On the other hand, according to the author Annie Murphy Paul, as many as three-quarters of test takers achieve a different personality type when tested for a second time. She argues that the 16 distinctive types described by the Myers-Briggs have no scientific basis whatsoever.
The only letter I felt really confident about was the last one, P, because I do prize spontaneity and flexibility. Unlike my husband and many of my colleagues who are Js, I'm not keen on plans and timetables.
But if I were applying for a job where I knew they needed a good organiser, I might be tempted to answer differently.
Employees often sense that management is looking for a particular type for a specific post. A Sydney- based executive who used to work for an international bank, admitted to cheating on the test at the start of her career when she was desperate for promotion.
"I don't believe that corporations value diversity and I wanted to be a senior manager," she said. "I knew they wanted either an ESTJ or an ISTJ and I am an ENTJ so it didn't take a lot to fiddle with the answers. But I was conscious that I was doing it."
The investigative writer and self-proclaimed "myth buster by trade" Barbara Ehrenreich, who has been a strong critic of personality testing for years, thinks employers have a greater tendency to worry about whether a candidate is I or E, than P or J.
"You will be told that no one type is better than another and you should be spontaneous in answering the questions," she says.
"But, in reality, they are not looking for introverts. Even if what you are doing is looking at figures all day. They want everyone in the environment to be perky and positive and upbeat at all times."
According to Susan Cain's recent bestseller, Quiet: The Power of Introverts In a World That Can't Stop Talking, introverts are just as high achievers.
Yet these days more employees are expected to work in teams - to "groupthink" to use the jargon - and possibly communicate effectively with people on the other side of the world whom they have never met. There is a perception that extroverts are better at this.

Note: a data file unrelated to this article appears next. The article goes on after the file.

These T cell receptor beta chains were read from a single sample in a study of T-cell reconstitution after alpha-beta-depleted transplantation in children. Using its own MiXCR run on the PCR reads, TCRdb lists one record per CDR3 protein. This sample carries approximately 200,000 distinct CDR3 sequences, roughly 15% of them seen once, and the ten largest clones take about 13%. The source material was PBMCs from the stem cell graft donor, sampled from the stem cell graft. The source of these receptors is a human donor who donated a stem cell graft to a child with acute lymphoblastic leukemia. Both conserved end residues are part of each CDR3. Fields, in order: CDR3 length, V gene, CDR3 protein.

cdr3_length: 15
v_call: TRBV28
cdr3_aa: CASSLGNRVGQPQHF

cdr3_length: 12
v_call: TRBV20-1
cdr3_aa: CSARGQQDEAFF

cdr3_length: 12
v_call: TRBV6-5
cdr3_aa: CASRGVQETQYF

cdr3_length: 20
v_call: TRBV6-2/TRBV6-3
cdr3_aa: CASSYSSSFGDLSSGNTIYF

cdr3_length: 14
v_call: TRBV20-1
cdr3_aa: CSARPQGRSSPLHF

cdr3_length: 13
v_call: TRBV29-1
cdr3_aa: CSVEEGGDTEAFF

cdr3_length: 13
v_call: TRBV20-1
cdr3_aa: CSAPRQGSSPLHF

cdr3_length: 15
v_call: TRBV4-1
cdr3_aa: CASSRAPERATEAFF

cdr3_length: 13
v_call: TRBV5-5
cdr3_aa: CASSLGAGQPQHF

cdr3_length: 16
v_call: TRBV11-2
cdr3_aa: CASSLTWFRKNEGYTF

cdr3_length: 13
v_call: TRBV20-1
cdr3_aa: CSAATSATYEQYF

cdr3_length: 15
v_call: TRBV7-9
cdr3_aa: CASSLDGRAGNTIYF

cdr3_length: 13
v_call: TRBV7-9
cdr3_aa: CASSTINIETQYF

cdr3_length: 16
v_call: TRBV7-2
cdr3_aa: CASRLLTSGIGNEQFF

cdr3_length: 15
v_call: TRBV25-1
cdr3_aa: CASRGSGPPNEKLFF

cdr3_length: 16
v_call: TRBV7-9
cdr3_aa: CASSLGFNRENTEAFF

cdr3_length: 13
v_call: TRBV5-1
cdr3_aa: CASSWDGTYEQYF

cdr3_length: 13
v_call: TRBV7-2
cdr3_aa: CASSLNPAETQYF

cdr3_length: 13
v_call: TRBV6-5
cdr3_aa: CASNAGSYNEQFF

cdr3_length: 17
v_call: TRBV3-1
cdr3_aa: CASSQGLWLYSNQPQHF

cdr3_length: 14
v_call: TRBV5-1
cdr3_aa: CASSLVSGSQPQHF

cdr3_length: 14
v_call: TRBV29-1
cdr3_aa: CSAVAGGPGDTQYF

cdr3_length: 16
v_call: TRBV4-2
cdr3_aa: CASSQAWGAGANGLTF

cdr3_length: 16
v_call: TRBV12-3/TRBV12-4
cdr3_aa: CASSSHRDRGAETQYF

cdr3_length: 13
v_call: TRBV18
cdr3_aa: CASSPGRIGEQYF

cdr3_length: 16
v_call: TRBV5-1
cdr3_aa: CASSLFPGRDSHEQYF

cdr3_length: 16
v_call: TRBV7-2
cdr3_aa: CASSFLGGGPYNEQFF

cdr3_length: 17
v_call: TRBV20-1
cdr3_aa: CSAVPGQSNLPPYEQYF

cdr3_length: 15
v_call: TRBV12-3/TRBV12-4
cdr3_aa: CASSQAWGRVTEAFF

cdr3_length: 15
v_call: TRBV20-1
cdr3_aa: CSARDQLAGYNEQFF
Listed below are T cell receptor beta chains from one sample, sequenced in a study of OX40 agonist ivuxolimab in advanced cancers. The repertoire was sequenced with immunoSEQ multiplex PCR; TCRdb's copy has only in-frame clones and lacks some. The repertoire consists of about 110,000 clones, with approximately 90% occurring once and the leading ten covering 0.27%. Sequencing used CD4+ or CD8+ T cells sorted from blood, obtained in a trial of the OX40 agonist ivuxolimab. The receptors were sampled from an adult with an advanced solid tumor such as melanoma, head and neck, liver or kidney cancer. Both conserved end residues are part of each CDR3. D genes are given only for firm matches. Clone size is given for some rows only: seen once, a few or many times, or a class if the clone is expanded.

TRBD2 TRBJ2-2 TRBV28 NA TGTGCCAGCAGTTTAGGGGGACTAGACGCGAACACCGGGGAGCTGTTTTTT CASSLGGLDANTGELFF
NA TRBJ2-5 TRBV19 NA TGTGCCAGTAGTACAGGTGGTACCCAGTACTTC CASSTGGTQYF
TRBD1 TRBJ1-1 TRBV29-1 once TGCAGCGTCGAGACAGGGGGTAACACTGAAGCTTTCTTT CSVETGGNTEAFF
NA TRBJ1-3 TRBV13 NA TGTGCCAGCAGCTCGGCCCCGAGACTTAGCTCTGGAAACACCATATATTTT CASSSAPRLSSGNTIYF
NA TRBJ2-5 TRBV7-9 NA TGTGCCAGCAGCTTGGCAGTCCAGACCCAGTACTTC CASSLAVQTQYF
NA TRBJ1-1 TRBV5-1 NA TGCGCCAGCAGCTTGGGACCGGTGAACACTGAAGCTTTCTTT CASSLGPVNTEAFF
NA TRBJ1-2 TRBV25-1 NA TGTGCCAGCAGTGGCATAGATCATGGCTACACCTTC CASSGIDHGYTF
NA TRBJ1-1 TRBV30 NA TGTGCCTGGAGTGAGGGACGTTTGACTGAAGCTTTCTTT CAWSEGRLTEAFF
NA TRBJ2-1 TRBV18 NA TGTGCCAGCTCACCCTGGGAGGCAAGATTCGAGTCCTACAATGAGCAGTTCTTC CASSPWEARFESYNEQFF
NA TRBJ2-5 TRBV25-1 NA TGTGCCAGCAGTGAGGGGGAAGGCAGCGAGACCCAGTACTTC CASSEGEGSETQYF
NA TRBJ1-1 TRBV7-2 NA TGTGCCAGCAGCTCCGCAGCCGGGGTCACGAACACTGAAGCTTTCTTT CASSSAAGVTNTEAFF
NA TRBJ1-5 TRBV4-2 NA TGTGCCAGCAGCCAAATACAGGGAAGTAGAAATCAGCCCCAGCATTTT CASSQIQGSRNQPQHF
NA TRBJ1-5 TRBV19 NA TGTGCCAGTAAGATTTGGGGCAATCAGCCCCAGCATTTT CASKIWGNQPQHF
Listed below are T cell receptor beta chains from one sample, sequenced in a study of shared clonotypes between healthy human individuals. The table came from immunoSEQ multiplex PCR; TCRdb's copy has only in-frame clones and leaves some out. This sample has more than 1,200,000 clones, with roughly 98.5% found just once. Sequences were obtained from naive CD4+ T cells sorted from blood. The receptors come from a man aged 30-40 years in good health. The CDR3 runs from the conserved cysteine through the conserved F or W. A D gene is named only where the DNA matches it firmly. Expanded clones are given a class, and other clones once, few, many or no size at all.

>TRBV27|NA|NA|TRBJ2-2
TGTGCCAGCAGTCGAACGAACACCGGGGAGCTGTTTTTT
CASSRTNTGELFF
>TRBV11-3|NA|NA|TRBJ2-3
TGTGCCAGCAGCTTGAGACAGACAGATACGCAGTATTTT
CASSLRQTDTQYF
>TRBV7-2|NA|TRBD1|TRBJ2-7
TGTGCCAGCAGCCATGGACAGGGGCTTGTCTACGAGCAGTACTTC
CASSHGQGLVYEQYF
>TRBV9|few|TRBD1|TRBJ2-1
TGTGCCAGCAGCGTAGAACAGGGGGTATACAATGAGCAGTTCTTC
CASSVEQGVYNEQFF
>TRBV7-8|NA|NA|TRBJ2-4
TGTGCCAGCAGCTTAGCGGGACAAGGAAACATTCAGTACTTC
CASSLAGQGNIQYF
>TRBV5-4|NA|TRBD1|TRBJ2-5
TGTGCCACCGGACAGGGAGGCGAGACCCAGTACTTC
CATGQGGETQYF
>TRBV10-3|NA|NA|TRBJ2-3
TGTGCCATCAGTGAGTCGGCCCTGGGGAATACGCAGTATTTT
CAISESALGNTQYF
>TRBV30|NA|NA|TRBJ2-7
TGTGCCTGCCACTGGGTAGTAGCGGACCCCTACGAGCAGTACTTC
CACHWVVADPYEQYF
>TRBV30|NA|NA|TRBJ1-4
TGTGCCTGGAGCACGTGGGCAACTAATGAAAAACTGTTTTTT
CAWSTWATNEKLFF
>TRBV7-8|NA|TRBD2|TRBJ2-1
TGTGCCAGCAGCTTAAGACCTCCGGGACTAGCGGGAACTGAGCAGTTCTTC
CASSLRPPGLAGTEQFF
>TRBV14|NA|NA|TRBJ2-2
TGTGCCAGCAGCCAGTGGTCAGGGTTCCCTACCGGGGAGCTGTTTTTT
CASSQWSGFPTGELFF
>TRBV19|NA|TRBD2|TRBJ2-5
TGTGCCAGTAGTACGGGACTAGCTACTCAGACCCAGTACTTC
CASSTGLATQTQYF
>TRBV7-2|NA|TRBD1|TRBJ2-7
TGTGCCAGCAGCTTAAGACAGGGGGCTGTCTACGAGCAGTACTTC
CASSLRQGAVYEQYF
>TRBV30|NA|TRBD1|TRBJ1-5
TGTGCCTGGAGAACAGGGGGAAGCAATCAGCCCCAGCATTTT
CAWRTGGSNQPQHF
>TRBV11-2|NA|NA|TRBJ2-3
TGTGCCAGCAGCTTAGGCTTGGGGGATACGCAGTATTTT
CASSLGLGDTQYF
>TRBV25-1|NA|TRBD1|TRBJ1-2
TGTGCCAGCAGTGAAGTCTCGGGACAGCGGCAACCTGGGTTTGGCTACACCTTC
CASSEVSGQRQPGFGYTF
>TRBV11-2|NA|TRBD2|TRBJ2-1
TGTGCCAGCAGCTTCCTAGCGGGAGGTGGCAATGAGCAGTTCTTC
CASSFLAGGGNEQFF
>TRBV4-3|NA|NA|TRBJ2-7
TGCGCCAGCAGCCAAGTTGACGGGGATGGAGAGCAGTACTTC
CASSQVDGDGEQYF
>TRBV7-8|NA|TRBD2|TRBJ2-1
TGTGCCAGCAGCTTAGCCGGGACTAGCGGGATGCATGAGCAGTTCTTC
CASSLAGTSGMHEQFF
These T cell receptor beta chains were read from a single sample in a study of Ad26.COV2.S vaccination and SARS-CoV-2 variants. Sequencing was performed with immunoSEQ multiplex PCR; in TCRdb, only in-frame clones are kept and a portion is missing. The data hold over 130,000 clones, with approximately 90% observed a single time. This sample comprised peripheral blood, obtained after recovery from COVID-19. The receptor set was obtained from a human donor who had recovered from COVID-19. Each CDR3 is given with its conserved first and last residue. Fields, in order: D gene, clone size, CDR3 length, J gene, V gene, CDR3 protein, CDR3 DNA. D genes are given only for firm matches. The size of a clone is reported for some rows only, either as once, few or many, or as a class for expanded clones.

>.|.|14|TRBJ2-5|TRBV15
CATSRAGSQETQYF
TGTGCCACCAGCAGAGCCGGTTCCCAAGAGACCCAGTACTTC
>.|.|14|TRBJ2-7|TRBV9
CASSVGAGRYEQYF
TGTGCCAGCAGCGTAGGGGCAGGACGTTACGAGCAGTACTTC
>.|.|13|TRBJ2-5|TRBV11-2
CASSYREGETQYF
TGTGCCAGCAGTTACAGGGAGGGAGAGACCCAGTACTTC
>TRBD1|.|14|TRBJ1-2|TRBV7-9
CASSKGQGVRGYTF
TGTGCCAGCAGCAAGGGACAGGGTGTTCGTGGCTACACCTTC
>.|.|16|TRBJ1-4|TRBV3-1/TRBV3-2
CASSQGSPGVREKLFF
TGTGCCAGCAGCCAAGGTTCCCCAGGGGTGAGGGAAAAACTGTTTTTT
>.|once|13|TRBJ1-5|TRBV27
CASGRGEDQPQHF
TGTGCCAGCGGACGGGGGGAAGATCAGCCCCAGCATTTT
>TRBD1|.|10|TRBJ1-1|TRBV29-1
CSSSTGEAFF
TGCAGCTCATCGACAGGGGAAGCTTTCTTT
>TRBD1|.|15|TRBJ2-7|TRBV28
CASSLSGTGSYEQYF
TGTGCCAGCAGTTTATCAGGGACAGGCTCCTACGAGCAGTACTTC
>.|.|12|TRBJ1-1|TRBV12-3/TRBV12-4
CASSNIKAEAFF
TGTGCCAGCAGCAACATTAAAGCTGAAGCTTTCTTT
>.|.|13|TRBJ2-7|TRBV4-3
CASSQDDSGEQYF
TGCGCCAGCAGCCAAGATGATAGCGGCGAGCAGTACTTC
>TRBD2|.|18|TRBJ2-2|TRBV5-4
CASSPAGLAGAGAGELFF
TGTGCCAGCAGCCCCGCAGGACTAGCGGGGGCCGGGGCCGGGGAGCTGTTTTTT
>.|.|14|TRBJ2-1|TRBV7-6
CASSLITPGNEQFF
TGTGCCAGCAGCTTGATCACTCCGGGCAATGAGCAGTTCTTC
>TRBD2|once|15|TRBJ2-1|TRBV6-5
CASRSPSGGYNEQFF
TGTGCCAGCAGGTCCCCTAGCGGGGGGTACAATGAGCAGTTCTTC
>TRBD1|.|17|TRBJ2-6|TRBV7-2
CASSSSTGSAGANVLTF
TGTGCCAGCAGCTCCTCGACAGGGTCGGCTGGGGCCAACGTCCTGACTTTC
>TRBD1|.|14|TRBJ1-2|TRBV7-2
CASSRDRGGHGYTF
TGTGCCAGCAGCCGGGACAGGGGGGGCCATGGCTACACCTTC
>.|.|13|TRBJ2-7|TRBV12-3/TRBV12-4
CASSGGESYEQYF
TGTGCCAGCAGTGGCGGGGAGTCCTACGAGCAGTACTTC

The Myers Briggs Foundation discourages the use of the test for hiring and firing, seeing it primarily as a means of getting employees to think about how they interact with colleagues and work as a team.
"We don't like its use for selection because it's not an assessment of skills and abilities," says Jeff Hayes from the San Francisco-based Myers-Briggs publishing company, CPP.
"But we can't police that in every circumstance because it is used all over the world."
But as my niece Andrea knows, personality tests are used to select staff, even waitresses and bookshelf stackers.
Incidentally, she took neither of those jobs, opting for some paid research at university instead.
"The riverboat restaurant seemed more concerned with vindictive, easily annoyed, angry personality traits," she says. "Whereas the bookstore seemed mainly concerned with personalities that handle boredom and monotony well."
But that reminds me of one of my own techniques for assessing personality - I find the way someone treats a waiter or waitress surprisingly revealing. People who click their fingers or don't bother to even look at the person bringing them their food should be given a wide berth.
Lucy Ash presents The Business of Personality on BBC World Service on Sunday 8 July, at 09:05 BST